Northwest Horizons

Staying safe on spring break

Alexis Rutledge and Alexis Marvin, staff writer and spread editor

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Senior Clare Kilmartin spends time at the beach with her friends and family rather than attending parties over spring break. Students who choose to party should do it in a safe way.

Senior Clare Kilmartin spends time at the beach with her friends and family rather than attending parties over spring break. Students who choose to party should do it in a safe way.

Spring break is a time to relax, have fun and regroup, free from the stress of school. While many people spend spring break with their families, going on vacation or simply staying at home, others use the time to catch up with friends.

“I’m going to Panama City with my family and my friends,” sophomore Megan Webb said.

Other students spend the break catching up on school work, or simply getting ahead.

“I will spend spring break at home watching movies with my dad and studying for AP exams,” junior Ashley Lopez said.

Alternatively, some Northwest students use the week-long break to attend parties, which often times include drinking and the use of drugs.

In the minds of some, it is okay to go to these parties, as long as they are safe.

“I think its fine [for people to party] if they don’t drink and drive,” Webb said.

Other people are not so open-minded about these gatherings given their reputation and the risks at hand when going to them.

“I think that the worst out of everybody comes out [when partying],” Lopez said. “There is nothing wrong with it, but lately it has become more dangerous than anything. People go missing and women get raped. I believe people need to be very careful now where and who they go partying with.”

A common spring break vacation for students is renting a beach house and driving down with friends, either to simply lay out on the beach or to be free from adult supervision.

“I think if you want to party, then party hard,” senior Aida Emam said. “But if I were going to the beach I would actually want to go and be on the beach and not just party and be hungover everyday.”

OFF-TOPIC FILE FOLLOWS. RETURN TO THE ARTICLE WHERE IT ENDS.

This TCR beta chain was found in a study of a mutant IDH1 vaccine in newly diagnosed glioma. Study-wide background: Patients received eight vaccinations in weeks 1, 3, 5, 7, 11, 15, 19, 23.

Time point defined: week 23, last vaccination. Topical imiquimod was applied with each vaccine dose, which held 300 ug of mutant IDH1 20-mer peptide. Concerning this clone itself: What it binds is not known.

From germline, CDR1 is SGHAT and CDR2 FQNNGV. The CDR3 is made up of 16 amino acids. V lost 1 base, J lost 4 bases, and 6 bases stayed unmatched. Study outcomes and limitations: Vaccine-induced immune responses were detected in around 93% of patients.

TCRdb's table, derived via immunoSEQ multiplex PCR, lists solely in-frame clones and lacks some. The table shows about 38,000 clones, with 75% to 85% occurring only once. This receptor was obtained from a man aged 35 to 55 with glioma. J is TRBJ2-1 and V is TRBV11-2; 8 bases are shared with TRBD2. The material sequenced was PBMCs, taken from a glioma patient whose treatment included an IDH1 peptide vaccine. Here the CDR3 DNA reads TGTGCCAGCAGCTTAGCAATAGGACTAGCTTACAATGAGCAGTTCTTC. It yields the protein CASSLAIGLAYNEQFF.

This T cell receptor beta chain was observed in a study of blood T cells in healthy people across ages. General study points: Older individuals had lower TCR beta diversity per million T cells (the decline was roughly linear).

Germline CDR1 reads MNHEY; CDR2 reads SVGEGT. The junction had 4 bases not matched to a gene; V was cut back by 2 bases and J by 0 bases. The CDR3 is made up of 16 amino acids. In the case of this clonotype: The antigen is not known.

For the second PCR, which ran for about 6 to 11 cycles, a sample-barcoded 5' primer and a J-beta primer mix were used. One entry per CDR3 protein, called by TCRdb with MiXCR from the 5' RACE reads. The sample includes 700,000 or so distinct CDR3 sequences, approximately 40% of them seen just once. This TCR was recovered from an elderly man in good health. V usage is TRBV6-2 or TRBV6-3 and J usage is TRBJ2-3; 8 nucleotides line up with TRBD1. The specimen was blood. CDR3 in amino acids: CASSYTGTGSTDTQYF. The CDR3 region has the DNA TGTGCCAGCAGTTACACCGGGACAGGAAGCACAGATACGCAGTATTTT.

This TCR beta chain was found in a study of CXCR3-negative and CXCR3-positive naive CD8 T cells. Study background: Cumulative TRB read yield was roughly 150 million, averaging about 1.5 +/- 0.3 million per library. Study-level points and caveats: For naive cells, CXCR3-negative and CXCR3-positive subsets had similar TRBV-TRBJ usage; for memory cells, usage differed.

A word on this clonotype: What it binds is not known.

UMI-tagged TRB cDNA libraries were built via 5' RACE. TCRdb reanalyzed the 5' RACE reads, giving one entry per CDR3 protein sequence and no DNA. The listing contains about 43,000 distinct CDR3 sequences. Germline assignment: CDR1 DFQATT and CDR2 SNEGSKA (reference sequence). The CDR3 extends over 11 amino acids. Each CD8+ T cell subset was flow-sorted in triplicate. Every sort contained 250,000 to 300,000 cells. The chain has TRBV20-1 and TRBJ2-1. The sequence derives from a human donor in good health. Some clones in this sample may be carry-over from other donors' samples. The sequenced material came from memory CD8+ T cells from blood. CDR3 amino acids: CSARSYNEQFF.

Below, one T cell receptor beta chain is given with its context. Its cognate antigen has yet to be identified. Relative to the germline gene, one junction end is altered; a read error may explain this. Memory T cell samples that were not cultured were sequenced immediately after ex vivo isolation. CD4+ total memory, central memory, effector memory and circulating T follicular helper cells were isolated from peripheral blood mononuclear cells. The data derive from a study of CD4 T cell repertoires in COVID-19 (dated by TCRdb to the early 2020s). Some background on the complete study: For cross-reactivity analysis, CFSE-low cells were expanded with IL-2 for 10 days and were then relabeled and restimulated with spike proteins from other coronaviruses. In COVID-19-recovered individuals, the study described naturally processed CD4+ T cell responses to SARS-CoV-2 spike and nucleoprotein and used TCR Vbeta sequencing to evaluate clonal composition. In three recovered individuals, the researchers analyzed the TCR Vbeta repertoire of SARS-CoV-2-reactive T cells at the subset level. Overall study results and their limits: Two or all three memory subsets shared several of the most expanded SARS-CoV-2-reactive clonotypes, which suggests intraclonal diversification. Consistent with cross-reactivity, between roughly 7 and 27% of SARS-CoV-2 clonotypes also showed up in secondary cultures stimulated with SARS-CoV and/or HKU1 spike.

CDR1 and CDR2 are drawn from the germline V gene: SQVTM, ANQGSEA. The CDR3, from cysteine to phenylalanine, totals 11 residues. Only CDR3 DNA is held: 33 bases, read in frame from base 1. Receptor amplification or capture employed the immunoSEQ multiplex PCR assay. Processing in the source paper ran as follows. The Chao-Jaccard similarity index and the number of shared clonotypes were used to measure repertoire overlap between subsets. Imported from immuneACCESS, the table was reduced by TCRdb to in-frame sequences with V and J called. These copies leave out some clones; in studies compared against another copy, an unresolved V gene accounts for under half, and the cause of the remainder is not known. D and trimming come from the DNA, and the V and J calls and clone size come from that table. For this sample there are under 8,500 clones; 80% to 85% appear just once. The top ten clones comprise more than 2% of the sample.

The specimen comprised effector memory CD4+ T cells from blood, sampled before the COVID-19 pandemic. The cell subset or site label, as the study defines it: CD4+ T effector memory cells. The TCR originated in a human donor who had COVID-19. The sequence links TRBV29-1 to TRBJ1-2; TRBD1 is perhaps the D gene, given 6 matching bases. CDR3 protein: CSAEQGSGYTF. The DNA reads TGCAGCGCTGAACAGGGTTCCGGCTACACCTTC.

Students should enjoy their break and use it as a time to relax and have some fun; however, they should do it in a safe manner. It’s not so much about the party itself as it is about how one handles themselves when they are under the influence.

“I’ve had my fair share of parties,” Emam said. “I was responsible when I did it and left parties safe and in one piece. I would do it again because we are only young once and we should enjoy it.”

There are many reasons why students would feel the desire to drink or do drugs at social events with friends. Underclassmen often feel that it is typical of high school students to party, and do so to ease the transition into a new school. However, the safety of a student and his or her friends is more important than their popularity.

“I know lots of people who do party but they do it in a safe way,” Webb said.

There is always the alternative of going to a party or going down to the beach over spring break and staying sober. It is possible to have fun without being intoxicated.

“I have partied with my close friends,” Lopez said. “They are people I trust and have known for a long time. We can still have fun without doing dangerous things.”

Students are considered ‘underage’ for a reason. The majority of high school students aren’t responsible enough to have just a drink or two and have a good time without putting themselves or those around them in danger.

Nearly 72 percent of students will have consumed alcohol by the end of high school. At such a high number, emphasis must be placed on staying safe while drinking or doing drugs rather than preventing it.

“Our society is intensely ambivalent about alcohol,” psychiatrist Eric Collins said.

If students are planning to attend a party this upcoming spring break, they should stay safe and plan to have a designated driver.

“My advice to people who want to party is just be careful who you are with,” Lopez said. “You never know who your real friends are and what their intentions are so it’s better to be cautious.”

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Staying safe on spring break